Some of my friends, what have started blogging, feel lost and see a vaccuum when they want to write something. They feel that they have something in mind, but they are unable to articulate it. This usually leads to disappointment and finally they give up on the blog. I ask them on what do they read, and they get a bit confused. Let me explain.
Reading oils the machinery
Blogging is one the practices that has the least amounts of musts and shoulds. So much so that calling it a practice is an overkill, it is more of a natural thing, like talking and walking. Blogging, like other modes of communication, helps you discuss your thoughts with others. That is why it cannot be forced upon and there is no value in artificial conversations. However, it is important to keep it regular, otherwise your thinking muscles might start getting stiff. The best way to keep it regular and natural is to build a well-oiled machinery by reading, and reading well.
I used to read before I started blogging, but it used to be difficult to put down my own thoughts. When I started blogging, I started with a handful set of core blogs and web sites. If you already do not have a list, there are many ways of building one. This set led me to discover more content I could read and more people who’s thoughts stimulated mine. This stimulation helped me build my own well-oiled machinery.
Build placeholders for your thoughts
I have developed a way of marking articles that I want to refer to later or follow up on. I use a tool called BasKet to quickly jot down my ideas or thoughts on other articles. One other technique I use is of saving draft posts in my blog. They are usually start empty other than the URLs I want to refer to, but they are work as good placeholders for the future posts. There are many more ways like bookmarking or using micro-blogging tools like Twitter/Jaiku/Pownce or Tumblr to build these placeholders.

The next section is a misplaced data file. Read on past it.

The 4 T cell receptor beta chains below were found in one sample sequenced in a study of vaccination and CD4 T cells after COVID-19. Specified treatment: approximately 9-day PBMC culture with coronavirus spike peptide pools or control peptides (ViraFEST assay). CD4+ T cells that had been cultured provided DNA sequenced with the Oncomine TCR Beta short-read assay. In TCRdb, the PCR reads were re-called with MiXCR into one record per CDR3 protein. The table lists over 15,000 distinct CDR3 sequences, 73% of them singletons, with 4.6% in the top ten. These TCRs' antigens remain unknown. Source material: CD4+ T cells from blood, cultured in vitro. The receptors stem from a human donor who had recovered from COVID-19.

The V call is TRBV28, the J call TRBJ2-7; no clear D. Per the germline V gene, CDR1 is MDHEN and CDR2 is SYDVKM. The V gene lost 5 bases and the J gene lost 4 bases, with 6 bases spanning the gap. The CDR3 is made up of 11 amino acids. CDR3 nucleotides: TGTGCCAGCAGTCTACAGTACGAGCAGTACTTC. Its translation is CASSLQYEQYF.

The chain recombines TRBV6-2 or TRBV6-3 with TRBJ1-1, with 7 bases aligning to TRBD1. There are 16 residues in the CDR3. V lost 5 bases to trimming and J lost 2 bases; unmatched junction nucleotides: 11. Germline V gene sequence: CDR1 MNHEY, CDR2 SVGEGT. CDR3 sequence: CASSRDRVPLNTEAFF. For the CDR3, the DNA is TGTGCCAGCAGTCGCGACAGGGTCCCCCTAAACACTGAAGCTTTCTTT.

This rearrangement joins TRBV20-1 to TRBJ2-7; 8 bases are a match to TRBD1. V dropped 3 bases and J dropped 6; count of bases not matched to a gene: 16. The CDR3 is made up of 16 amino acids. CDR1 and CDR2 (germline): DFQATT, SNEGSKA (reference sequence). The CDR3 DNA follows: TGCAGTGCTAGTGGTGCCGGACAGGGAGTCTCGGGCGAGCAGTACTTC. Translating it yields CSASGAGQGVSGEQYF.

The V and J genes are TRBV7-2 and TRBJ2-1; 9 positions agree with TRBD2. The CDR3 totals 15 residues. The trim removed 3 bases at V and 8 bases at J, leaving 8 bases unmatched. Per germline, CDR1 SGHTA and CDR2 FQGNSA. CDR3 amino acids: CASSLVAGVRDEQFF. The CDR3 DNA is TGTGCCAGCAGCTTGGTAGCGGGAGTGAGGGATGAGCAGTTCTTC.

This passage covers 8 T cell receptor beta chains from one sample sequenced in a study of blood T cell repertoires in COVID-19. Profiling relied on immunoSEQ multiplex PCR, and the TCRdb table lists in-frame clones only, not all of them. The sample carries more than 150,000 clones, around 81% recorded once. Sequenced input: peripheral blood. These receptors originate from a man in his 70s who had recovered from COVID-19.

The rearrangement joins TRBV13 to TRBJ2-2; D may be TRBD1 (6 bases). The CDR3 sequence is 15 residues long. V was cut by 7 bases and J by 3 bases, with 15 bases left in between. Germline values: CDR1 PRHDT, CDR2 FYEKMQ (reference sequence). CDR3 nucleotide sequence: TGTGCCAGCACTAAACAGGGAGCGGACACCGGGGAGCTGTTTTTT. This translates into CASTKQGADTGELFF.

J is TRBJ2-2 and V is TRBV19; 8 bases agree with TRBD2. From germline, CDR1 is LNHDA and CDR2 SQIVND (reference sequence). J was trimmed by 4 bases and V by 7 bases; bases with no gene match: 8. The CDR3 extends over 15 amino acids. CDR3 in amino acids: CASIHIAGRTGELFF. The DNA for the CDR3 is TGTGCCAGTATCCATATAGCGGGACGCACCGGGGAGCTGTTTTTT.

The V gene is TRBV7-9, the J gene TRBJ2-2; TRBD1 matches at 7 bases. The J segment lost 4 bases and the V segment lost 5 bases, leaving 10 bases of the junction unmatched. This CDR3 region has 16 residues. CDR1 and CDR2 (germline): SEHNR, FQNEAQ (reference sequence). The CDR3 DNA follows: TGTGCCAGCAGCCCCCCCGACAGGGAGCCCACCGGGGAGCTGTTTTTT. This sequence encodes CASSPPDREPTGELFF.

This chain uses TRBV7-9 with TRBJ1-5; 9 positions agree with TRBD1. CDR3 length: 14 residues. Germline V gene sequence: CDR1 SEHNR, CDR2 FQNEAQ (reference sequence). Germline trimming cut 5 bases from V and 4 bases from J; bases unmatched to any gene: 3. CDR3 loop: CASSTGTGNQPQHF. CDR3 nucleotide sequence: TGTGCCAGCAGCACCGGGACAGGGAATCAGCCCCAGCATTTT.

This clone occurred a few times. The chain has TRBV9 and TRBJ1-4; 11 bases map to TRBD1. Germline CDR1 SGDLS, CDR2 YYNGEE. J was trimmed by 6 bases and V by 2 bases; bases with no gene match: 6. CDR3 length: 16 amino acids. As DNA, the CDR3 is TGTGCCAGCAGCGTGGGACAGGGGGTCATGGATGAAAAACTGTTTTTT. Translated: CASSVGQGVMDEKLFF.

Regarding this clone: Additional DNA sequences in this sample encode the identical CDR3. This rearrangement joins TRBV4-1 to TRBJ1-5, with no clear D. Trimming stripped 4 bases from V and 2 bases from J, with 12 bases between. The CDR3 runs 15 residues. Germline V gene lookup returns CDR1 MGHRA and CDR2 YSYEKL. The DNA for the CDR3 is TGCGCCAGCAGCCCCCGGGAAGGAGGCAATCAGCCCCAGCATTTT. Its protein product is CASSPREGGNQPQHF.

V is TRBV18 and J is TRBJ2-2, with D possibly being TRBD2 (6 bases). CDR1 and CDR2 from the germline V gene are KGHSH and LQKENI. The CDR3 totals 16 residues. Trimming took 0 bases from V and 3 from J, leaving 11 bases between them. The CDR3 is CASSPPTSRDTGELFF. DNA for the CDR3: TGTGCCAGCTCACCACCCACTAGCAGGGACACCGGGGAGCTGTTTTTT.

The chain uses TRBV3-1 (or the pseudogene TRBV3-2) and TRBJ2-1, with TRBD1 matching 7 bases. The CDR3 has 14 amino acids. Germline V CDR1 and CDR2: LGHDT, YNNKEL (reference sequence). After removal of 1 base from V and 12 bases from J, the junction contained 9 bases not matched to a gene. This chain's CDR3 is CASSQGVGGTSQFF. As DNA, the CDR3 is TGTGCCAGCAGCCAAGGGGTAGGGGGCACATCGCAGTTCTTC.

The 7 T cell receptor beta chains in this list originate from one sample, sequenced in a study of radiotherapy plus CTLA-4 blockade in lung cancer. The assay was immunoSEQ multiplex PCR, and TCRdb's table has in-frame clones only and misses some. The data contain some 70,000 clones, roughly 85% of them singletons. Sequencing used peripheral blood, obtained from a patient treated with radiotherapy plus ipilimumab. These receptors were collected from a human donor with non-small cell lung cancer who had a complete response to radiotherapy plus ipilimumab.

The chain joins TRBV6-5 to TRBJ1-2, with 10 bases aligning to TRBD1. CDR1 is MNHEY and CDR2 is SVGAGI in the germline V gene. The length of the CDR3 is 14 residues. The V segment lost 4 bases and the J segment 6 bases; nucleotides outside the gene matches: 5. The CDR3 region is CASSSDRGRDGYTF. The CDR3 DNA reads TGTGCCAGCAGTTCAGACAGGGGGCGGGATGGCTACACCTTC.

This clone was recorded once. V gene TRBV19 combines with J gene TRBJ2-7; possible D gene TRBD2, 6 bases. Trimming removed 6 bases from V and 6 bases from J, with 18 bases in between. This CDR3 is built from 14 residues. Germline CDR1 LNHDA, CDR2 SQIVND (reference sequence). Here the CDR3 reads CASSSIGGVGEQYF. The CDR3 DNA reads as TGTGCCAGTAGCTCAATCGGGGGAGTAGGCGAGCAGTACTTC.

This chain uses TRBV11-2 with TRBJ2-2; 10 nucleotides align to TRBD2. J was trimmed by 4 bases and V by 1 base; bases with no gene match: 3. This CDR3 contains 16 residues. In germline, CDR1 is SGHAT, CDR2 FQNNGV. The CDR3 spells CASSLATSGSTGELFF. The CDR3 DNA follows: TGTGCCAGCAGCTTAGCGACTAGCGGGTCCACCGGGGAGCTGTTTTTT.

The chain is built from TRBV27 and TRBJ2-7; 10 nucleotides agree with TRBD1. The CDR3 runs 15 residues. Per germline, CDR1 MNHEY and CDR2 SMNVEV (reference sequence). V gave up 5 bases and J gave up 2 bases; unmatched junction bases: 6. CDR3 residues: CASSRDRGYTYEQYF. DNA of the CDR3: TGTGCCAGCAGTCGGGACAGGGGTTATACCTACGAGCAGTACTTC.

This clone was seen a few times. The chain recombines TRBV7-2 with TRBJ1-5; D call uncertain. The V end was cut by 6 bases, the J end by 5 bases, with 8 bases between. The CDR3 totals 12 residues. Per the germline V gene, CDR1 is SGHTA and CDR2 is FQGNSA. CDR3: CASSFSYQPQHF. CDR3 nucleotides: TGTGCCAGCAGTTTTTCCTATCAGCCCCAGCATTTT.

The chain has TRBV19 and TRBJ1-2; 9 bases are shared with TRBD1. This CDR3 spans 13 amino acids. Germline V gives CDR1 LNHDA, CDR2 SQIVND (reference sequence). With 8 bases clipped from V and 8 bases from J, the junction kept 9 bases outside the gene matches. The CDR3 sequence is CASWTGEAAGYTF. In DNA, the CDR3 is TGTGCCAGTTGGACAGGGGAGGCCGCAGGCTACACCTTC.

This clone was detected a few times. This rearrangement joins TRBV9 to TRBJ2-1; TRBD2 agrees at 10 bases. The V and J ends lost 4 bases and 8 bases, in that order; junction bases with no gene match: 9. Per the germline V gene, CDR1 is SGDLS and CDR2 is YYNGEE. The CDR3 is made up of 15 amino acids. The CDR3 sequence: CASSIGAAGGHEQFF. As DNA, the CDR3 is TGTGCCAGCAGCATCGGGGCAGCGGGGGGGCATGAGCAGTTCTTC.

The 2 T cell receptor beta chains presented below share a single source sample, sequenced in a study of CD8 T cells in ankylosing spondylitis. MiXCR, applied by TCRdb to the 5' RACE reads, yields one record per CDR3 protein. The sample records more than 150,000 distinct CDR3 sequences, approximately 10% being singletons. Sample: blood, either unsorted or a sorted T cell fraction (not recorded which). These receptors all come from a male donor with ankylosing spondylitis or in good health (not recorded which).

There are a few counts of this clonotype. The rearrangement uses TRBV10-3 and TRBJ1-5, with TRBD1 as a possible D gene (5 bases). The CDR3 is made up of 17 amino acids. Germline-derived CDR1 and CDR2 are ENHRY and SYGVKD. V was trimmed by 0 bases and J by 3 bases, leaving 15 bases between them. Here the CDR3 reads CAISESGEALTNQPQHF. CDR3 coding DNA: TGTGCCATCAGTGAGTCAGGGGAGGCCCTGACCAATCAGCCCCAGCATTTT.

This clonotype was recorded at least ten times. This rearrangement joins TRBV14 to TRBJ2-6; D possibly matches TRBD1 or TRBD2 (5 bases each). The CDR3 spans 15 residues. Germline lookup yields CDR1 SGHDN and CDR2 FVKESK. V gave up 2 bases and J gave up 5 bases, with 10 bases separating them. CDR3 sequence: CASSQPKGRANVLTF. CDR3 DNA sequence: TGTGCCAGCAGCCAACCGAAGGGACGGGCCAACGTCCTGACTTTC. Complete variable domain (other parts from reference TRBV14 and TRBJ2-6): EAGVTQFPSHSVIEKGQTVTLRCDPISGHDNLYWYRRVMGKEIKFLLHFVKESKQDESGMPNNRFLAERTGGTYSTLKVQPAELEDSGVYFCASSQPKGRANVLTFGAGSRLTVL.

Additionally, I try to find conversations rather than just one blog post or article. Tools like Talk Digger, Technorati or just searching in other blog search engines help. If I can add my input to it or even if I want to archive the conversation in my blog I write about it. A lot of times these posts build into multiple ones as the topic starts expanding.
I also blog my original thoughts. In spite of being original, I acknowledge that subsconsciously they have been influenced by people whom I have been reading. As Doc Searls says, we author each other. Surprisingly these original thoughts are the most difficult to remember. You usually think of something while driving or riding a bus, and by the time to step into your house or office you have already lost it. A timely note can help in such cases. There are mobiles, PDAs, notepads and for the ones like me who are not gadget freaks, there are handkerchiefs!
Reading also tells us something we do not learn anywhere else. It helps us understand what makes a good post or an article. It helps us identify flaws in our writing. Sometimes even a two-line blog post is more effective than a research article. Reading helps us build this effectiveness, or at least helps us realize what we lack. In a nutshell, reading improves our writing.
The key here is to keep reading, building your own thoughts about what you read, and just blog it. I do not think there is any better way to keep blogging natural and regular. Next time to ask yourself the question on what to write, check your reading shelf. You might find the answer there.
Abhijit Nadgouda is a software engineer who wants to use software to solve problems and contribute to the software development world. Blogging is the medium of his choice for developing and conveying his thoughts.